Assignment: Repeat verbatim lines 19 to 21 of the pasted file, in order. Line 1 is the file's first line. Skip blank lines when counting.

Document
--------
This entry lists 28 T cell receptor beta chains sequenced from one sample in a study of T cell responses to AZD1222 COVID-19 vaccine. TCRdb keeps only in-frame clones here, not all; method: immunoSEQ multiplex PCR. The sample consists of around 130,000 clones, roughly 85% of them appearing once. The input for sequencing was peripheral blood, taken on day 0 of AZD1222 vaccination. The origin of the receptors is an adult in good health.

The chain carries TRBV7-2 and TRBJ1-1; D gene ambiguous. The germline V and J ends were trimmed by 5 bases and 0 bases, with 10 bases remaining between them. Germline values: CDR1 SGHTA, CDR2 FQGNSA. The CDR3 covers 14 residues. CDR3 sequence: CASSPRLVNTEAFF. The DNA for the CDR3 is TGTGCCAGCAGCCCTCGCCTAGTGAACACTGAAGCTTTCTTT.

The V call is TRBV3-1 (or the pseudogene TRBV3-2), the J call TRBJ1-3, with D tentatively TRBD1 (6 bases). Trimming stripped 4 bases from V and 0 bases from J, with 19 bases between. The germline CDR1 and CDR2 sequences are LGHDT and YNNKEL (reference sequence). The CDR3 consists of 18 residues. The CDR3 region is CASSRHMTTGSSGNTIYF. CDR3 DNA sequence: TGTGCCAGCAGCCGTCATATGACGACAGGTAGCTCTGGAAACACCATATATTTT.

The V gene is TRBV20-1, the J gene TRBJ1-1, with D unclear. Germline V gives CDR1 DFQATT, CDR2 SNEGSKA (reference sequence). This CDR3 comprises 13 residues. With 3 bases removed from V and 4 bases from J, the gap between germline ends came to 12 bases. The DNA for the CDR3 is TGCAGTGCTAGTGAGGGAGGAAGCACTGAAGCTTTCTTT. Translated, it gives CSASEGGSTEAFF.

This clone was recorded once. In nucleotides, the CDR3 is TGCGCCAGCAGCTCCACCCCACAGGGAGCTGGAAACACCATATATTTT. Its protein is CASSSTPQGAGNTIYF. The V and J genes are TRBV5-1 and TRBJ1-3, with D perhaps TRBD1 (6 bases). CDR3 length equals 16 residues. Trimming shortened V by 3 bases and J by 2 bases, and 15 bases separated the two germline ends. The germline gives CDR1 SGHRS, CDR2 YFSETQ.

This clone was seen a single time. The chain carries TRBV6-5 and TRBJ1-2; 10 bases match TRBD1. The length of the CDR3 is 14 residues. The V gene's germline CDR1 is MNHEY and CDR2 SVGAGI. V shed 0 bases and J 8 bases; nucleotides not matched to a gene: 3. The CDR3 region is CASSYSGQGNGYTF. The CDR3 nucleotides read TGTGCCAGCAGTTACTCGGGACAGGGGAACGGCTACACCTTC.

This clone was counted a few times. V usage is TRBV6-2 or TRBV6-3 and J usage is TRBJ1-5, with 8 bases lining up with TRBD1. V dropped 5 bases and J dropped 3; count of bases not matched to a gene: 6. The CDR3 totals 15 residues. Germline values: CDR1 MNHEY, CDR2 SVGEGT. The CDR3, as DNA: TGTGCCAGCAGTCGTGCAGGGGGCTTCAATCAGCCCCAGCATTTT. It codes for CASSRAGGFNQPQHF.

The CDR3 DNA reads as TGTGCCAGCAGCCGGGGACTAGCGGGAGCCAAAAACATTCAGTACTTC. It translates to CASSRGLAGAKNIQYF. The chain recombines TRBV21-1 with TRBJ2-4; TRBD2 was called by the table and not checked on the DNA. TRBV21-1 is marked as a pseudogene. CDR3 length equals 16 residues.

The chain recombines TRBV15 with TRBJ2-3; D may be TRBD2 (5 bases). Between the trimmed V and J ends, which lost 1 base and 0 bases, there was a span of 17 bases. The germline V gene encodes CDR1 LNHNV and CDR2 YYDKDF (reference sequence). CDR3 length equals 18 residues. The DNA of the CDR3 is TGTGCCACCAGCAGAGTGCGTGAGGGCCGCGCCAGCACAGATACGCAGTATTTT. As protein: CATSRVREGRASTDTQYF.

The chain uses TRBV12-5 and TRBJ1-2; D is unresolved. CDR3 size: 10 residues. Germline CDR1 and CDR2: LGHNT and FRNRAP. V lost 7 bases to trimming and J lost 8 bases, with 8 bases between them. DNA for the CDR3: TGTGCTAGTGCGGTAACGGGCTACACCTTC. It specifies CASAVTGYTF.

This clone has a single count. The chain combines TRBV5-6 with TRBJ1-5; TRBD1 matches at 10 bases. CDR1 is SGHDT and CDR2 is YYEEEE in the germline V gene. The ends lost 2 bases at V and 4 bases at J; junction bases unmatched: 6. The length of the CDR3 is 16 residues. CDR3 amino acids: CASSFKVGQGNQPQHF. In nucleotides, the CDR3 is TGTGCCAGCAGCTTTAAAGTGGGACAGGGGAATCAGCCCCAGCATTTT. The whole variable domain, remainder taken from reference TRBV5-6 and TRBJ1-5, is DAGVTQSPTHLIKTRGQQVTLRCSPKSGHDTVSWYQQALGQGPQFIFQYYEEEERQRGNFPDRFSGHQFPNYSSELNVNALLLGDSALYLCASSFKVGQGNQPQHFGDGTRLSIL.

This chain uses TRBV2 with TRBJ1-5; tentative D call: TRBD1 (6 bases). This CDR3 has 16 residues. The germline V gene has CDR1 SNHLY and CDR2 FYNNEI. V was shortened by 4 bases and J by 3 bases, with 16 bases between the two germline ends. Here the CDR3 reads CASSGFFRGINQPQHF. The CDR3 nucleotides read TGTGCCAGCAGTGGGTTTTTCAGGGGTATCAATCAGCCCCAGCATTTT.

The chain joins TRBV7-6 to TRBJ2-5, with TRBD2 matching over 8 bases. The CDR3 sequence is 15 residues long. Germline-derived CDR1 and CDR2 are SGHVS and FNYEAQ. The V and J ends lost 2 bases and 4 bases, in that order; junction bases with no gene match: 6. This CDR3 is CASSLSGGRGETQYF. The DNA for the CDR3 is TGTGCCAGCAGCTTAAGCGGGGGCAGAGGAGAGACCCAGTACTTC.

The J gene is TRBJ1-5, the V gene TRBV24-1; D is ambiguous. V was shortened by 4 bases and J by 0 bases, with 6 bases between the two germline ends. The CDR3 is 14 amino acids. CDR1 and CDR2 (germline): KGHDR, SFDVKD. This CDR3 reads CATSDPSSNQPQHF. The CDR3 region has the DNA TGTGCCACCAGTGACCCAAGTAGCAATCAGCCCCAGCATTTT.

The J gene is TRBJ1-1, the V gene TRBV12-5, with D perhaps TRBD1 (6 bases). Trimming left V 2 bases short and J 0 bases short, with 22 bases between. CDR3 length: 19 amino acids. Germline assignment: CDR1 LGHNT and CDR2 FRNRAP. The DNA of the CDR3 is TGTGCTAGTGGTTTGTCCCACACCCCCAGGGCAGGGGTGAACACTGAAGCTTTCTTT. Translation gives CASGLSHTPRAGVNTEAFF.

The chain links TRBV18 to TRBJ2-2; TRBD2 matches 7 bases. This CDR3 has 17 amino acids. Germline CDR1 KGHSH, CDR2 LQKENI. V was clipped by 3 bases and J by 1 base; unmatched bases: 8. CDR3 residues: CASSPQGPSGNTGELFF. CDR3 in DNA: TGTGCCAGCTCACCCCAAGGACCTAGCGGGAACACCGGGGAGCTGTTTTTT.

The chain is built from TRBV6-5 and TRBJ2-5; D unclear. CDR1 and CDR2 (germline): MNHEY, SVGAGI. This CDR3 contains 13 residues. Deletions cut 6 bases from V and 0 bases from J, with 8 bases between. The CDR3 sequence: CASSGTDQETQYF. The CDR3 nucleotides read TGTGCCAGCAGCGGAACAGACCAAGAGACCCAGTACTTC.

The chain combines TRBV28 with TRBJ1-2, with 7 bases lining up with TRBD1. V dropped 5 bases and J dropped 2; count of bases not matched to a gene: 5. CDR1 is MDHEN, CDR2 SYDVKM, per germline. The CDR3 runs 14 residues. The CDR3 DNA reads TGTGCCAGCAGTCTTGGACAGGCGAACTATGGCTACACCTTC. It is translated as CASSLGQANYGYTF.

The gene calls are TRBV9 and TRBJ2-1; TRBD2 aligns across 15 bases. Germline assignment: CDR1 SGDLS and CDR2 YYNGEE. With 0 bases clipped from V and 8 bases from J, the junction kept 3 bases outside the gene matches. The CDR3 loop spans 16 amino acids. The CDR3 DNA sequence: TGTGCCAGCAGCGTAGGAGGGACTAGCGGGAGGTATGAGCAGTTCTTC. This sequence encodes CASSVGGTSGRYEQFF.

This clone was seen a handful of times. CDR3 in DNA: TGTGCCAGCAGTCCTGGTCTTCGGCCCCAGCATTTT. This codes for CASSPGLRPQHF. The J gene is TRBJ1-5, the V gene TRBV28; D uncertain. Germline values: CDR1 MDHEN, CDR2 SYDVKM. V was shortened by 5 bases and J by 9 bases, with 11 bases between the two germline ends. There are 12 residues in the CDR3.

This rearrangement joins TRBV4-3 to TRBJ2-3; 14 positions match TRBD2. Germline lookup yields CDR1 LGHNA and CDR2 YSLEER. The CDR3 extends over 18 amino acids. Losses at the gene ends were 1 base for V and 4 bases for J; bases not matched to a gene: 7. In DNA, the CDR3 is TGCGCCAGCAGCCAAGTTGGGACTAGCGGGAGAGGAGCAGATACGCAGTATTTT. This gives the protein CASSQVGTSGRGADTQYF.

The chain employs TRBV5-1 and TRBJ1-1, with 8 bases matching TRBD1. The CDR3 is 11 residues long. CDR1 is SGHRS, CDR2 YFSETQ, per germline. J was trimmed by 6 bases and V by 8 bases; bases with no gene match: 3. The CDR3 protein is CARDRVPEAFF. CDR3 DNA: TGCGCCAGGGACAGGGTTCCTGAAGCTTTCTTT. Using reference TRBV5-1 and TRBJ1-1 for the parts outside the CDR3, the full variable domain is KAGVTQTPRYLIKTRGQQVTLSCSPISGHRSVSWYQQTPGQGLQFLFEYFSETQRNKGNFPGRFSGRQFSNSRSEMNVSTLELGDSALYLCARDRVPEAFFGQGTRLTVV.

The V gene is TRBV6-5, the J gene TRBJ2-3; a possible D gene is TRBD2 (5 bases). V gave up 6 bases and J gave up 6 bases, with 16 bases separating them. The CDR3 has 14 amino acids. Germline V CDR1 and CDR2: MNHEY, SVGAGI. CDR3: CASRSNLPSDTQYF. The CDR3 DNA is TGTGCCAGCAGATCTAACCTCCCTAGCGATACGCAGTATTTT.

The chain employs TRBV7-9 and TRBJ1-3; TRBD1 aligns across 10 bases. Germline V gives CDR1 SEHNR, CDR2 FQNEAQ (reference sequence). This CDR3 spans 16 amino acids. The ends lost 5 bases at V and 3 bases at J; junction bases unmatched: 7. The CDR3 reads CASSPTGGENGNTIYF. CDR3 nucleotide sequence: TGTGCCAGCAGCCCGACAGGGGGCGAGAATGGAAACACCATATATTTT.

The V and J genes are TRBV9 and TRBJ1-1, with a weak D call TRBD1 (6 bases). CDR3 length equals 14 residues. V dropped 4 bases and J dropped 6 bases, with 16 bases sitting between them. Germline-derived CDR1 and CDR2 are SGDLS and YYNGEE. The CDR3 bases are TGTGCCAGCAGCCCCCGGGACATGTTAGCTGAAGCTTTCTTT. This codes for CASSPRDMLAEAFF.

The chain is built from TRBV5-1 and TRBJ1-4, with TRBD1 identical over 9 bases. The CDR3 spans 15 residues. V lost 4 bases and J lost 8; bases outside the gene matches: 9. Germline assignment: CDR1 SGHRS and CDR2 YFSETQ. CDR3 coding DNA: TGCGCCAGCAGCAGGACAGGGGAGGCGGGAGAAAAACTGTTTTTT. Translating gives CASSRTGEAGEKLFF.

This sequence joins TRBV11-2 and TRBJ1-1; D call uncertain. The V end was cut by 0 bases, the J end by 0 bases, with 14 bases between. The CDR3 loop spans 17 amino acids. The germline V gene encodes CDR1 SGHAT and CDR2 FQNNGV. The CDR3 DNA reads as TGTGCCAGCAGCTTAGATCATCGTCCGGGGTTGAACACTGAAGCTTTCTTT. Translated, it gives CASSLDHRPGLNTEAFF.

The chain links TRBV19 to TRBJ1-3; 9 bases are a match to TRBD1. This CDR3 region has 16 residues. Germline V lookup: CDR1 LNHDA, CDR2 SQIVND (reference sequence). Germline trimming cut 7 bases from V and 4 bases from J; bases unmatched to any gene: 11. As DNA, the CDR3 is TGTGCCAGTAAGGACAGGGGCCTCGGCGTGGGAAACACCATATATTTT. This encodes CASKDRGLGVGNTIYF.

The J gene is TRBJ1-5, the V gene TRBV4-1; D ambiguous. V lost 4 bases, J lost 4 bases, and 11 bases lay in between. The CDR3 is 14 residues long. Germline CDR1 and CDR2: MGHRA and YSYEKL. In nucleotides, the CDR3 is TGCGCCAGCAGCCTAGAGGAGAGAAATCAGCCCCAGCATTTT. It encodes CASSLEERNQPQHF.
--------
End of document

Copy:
The gene calls are TRBV9 and TRBJ2-1; TRBD2 aligns across 15 bases. Germline assignment: CDR1 SGDLS and CDR2 YYNGEE. With 0 bases clipped from V and 8 bases from J, the junction kept 3 bases outside the gene matches. The CDR3 loop spans 16 amino acids. The CDR3 DNA sequence: TGTGCCAGCAGCGTAGGAGGGACTAGCGGGAGGTATGAGCAGTTCTTC. This sequence encodes CASSVGGTSGRYEQFF.

This clone was seen a handful of times. CDR3 in DNA: TGTGCCAGCAGTCCTGGTCTTCGGCCCCAGCATTTT. This codes for CASSPGLRPQHF. The J gene is TRBJ1-5, the V gene TRBV28; D uncertain. Germline values: CDR1 MDHEN, CDR2 SYDVKM. V was shortened by 5 bases and J by 9 bases, with 11 bases between the two germline ends. There are 12 residues in the CDR3.

This rearrangement joins TRBV4-3 to TRBJ2-3; 14 positions match TRBD2. Germline lookup yields CDR1 LGHNA and CDR2 YSLEER. The CDR3 extends over 18 amino acids. Losses at the gene ends were 1 base for V and 4 bases for J; bases not matched to a gene: 7. In DNA, the CDR3 is TGCGCCAGCAGCCAAGTTGGGACTAGCGGGAGAGGAGCAGATACGCAGTATTTT. This gives the protein CASSQVGTSGRGADTQYF.